“These are remarkable compounds, with I think remarkable implications, if we can understand how they work and why they work,” says Roland Griffiths, a scientist at Johns Hopkins University, where some of the world’s leading psychedelic research is taking place.
Psilocybin mushrooms provoke mystical experiences and spiritual journeys when the body breaks the chemical down into a compound that is very similar to serotonin, a natural neurotransmitter in the brain. But psilocybin and serotonin aren’t exactly the same, explains Robin Carhart-Harris of the Imperial College London, and “that subtle difference in its pharmacology confers profound effects on consciousness.”
“What seems to happen in the psychedelic state is that when something is positive, it has the potential to be incredibly positive, to the extent of being euphoric, or ecstatic,” Carhart-Harris says. “But similarly if something is negative, it has the potential to be quite hellish and dysphoric and frightening.”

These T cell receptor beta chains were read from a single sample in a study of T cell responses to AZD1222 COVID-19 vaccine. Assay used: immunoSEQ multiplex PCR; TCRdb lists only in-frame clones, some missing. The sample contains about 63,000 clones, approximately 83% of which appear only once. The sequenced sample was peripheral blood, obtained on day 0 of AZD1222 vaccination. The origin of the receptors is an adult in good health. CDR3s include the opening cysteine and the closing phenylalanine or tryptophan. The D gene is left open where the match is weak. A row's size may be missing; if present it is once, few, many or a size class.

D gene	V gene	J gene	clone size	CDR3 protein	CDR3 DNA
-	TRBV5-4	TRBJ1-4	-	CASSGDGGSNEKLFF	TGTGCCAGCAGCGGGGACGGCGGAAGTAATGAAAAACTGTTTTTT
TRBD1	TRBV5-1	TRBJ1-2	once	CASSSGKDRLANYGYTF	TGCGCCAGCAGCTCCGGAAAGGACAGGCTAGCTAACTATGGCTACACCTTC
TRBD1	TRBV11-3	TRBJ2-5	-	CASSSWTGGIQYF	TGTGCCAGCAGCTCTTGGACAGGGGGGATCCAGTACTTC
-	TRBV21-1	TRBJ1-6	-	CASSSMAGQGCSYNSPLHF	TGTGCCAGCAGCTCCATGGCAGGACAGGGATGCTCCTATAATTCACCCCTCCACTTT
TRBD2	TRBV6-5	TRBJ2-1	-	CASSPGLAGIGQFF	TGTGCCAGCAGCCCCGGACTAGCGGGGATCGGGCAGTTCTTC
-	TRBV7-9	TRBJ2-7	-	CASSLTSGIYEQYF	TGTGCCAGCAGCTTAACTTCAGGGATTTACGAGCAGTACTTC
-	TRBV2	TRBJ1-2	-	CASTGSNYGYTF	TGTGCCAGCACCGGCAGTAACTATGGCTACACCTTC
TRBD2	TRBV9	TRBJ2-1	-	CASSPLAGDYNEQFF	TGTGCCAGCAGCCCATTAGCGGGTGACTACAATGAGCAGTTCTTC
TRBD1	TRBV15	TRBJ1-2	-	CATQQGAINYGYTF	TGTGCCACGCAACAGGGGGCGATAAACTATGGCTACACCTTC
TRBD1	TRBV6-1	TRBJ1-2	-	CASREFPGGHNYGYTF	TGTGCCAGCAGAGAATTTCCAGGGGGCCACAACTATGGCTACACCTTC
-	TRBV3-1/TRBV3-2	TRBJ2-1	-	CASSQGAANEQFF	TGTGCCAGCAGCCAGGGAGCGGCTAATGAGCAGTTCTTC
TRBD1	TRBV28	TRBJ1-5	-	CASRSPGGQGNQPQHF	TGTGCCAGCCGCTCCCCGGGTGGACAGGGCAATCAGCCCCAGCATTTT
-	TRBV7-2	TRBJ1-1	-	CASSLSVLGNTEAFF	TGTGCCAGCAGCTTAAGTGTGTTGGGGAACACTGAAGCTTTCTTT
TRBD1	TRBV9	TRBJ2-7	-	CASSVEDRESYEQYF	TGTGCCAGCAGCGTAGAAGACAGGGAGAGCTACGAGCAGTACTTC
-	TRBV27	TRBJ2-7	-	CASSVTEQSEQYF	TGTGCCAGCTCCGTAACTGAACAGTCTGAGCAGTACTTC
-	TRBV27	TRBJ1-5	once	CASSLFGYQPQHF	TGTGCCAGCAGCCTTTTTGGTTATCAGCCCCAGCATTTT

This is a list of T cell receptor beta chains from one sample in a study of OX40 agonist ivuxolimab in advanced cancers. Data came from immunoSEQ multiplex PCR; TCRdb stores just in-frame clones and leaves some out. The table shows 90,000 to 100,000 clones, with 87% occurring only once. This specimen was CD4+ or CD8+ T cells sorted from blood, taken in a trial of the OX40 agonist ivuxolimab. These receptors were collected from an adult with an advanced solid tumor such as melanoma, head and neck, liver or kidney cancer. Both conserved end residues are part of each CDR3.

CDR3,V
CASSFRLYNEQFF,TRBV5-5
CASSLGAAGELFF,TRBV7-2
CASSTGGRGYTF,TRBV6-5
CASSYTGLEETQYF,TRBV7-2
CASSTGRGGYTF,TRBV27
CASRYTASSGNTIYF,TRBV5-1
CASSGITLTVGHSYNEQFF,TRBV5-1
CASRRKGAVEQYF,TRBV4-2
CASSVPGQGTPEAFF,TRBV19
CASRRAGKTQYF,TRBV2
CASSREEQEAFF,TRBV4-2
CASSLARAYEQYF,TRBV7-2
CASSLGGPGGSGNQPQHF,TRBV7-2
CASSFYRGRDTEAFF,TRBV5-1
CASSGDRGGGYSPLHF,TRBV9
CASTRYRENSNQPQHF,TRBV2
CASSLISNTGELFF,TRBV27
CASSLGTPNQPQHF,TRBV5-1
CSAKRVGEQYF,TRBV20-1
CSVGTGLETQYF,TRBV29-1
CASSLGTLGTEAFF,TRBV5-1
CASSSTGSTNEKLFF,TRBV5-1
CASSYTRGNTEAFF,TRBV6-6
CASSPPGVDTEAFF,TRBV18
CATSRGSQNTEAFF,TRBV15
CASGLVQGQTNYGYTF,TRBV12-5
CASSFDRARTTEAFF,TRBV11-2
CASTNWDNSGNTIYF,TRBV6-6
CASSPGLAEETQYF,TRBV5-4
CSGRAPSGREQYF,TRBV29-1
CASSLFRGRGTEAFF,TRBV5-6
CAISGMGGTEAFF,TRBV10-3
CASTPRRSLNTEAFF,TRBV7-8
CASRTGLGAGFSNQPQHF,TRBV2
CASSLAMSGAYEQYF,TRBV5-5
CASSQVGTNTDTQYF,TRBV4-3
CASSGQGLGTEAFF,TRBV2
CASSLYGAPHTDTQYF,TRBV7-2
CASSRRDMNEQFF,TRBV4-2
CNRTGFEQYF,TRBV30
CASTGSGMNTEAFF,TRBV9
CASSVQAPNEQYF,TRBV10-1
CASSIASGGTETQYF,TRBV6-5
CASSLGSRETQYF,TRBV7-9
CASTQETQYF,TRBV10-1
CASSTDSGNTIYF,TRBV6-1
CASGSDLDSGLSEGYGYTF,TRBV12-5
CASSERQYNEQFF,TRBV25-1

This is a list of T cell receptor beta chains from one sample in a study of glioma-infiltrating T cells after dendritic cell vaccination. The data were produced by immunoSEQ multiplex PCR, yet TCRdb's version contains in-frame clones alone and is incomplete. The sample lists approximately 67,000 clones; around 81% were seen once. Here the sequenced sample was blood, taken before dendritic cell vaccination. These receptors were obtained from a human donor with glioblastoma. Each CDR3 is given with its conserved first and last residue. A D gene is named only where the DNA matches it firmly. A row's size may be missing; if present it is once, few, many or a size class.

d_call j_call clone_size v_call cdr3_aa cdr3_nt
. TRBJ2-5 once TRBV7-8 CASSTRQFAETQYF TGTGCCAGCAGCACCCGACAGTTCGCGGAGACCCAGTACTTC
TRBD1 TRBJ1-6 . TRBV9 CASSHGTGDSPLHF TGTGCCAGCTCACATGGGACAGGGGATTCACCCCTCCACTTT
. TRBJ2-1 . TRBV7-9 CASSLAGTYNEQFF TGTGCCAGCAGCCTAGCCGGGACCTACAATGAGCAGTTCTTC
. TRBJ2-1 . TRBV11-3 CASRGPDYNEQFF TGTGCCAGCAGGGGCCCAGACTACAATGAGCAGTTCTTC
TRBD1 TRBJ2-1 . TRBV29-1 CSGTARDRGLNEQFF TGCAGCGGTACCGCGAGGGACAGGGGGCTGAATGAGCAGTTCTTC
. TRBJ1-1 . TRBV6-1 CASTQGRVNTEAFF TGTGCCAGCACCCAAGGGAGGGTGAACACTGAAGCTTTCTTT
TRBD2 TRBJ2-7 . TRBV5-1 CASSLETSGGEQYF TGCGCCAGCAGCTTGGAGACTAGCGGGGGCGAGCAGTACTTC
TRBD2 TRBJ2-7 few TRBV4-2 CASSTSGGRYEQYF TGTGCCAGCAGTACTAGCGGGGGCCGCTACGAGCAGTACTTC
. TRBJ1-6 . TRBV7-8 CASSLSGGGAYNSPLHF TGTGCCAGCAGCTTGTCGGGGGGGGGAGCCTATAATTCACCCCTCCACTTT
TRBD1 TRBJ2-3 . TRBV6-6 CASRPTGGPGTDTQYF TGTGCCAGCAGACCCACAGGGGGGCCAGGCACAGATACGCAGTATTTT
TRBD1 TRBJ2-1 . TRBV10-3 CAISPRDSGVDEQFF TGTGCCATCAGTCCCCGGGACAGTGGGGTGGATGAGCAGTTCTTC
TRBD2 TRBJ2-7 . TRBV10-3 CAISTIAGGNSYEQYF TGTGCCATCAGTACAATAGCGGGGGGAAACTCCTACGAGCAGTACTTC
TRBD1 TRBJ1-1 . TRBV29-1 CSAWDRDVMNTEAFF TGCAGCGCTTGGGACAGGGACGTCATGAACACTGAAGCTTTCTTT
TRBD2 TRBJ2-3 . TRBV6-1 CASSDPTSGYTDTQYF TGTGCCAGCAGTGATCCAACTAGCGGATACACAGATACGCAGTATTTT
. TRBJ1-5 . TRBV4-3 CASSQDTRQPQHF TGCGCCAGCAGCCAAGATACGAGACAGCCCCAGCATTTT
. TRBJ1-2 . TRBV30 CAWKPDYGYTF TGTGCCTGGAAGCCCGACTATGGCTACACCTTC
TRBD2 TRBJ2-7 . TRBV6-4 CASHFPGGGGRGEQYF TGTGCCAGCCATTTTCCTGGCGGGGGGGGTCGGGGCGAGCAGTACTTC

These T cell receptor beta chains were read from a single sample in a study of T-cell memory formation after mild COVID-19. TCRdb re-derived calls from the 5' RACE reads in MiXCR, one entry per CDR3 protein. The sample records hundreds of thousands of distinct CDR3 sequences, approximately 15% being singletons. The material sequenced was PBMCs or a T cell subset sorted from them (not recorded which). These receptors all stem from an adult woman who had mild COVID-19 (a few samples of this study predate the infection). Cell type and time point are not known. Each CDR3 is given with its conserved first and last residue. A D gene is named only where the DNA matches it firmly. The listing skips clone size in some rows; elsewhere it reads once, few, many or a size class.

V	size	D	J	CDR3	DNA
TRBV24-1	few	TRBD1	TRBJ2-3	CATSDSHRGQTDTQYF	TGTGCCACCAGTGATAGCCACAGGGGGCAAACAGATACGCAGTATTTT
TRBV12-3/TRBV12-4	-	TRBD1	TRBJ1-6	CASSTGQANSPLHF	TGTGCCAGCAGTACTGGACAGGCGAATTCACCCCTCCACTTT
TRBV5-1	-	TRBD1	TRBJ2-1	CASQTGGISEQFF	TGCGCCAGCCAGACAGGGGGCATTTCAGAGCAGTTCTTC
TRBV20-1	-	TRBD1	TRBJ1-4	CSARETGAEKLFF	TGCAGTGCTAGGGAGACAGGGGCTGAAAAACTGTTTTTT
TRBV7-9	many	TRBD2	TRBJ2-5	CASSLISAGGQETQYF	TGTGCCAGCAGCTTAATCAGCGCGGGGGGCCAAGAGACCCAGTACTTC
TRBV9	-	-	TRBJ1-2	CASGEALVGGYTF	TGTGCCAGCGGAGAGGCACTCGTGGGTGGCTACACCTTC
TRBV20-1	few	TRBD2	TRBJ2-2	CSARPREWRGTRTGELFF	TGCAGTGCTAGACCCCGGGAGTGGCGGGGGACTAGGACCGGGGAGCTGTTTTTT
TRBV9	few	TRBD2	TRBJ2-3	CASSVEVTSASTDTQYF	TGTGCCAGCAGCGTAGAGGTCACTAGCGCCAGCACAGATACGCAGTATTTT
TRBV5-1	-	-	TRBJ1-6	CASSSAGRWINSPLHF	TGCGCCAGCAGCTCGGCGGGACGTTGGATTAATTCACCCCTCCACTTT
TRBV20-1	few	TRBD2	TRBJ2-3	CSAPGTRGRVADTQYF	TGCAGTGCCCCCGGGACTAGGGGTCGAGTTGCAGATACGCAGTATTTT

Griffith led a study published in 2006 in which volunteers received psilocybin or a comparative drug and were allowed to relax with soothing music in the presence of people with whom they had a trusting relationship.
Psilocybin mushrooms have helped human beings unlock their egos for centuries. This video, Psychedelic Science: Psilocybin by Reason TV, features interviews with two leading researchers who explain what we know about the magic mushroom effect and how much more we have to learn.